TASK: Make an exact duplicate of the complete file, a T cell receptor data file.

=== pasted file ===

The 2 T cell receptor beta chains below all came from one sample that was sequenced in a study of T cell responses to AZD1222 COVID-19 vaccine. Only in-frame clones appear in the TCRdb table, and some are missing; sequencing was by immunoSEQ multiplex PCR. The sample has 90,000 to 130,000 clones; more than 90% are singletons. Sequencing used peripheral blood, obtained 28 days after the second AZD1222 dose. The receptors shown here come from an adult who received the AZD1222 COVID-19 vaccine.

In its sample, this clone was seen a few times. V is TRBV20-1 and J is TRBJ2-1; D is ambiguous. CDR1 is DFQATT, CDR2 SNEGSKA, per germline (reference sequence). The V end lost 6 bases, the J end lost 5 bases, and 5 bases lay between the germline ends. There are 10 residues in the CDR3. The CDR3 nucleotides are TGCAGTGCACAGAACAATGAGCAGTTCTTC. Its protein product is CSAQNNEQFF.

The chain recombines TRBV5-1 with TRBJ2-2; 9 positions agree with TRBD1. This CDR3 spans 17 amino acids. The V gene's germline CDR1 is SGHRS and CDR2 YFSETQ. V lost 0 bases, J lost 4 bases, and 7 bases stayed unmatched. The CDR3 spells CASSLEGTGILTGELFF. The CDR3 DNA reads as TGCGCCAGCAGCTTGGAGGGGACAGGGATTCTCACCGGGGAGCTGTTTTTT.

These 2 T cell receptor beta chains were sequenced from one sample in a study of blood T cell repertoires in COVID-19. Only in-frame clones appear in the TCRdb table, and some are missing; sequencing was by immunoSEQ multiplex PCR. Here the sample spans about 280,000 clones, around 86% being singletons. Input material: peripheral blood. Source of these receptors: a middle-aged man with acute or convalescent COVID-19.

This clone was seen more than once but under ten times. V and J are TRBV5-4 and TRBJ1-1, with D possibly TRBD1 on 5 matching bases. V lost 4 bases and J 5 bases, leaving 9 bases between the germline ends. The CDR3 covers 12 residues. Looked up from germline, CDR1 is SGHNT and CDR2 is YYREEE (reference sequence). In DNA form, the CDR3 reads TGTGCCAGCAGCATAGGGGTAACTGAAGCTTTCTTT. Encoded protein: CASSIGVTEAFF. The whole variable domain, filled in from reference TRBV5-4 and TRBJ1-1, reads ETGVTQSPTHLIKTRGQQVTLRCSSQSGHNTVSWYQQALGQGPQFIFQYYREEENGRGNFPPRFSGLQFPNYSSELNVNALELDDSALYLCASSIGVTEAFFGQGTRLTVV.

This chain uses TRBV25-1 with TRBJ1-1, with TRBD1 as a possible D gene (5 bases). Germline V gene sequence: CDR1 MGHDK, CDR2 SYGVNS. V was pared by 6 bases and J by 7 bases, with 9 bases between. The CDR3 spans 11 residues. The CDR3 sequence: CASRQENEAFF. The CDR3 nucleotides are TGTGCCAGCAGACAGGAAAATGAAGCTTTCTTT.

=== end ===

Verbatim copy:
The 2 T cell receptor beta chains below all came from one sample that was sequenced in a study of T cell responses to AZD1222 COVID-19 vaccine. Only in-frame clones appear in the TCRdb table, and some are missing; sequencing was by immunoSEQ multiplex PCR. The sample has 90,000 to 130,000 clones; more than 90% are singletons. Sequencing used peripheral blood, obtained 28 days after the second AZD1222 dose. The receptors shown here come from an adult who received the AZD1222 COVID-19 vaccine.

In its sample, this clone was seen a few times. V is TRBV20-1 and J is TRBJ2-1; D is ambiguous. CDR1 is DFQATT, CDR2 SNEGSKA, per germline (reference sequence). The V end lost 6 bases, the J end lost 5 bases, and 5 bases lay between the germline ends. There are 10 residues in the CDR3. The CDR3 nucleotides are TGCAGTGCACAGAACAATGAGCAGTTCTTC. Its protein product is CSAQNNEQFF.

The chain recombines TRBV5-1 with TRBJ2-2; 9 positions agree with TRBD1. This CDR3 spans 17 amino acids. The V gene's germline CDR1 is SGHRS and CDR2 YFSETQ. V lost 0 bases, J lost 4 bases, and 7 bases stayed unmatched. The CDR3 spells CASSLEGTGILTGELFF. The CDR3 DNA reads as TGCGCCAGCAGCTTGGAGGGGACAGGGATTCTCACCGGGGAGCTGTTTTTT.

These 2 T cell receptor beta chains were sequenced from one sample in a study of blood T cell repertoires in COVID-19. Only in-frame clones appear in the TCRdb table, and some are missing; sequencing was by immunoSEQ multiplex PCR. Here the sample spans about 280,000 clones, around 86% being singletons. Input material: peripheral blood. Source of these receptors: a middle-aged man with acute or convalescent COVID-19.

This clone was seen more than once but under ten times. V and J are TRBV5-4 and TRBJ1-1, with D possibly TRBD1 on 5 matching bases. V lost 4 bases and J 5 bases, leaving 9 bases between the germline ends. The CDR3 covers 12 residues. Looked up from germline, CDR1 is SGHNT and CDR2 is YYREEE (reference sequence). In DNA form, the CDR3 reads TGTGCCAGCAGCATAGGGGTAACTGAAGCTTTCTTT. Encoded protein: CASSIGVTEAFF. The whole variable domain, filled in from reference TRBV5-4 and TRBJ1-1, reads ETGVTQSPTHLIKTRGQQVTLRCSSQSGHNTVSWYQQALGQGPQFIFQYYREEENGRGNFPPRFSGLQFPNYSSELNVNALELDDSALYLCASSIGVTEAFFGQGTRLTVV.

This chain uses TRBV25-1 with TRBJ1-1, with TRBD1 as a possible D gene (5 bases). Germline V gene sequence: CDR1 MGHDK, CDR2 SYGVNS. V was pared by 6 bases and J by 7 bases, with 9 bases between. The CDR3 spans 11 residues. The CDR3 sequence: CASRQENEAFF. The CDR3 nucleotides are TGTGCCAGCAGACAGGAAAATGAAGCTTTCTTT.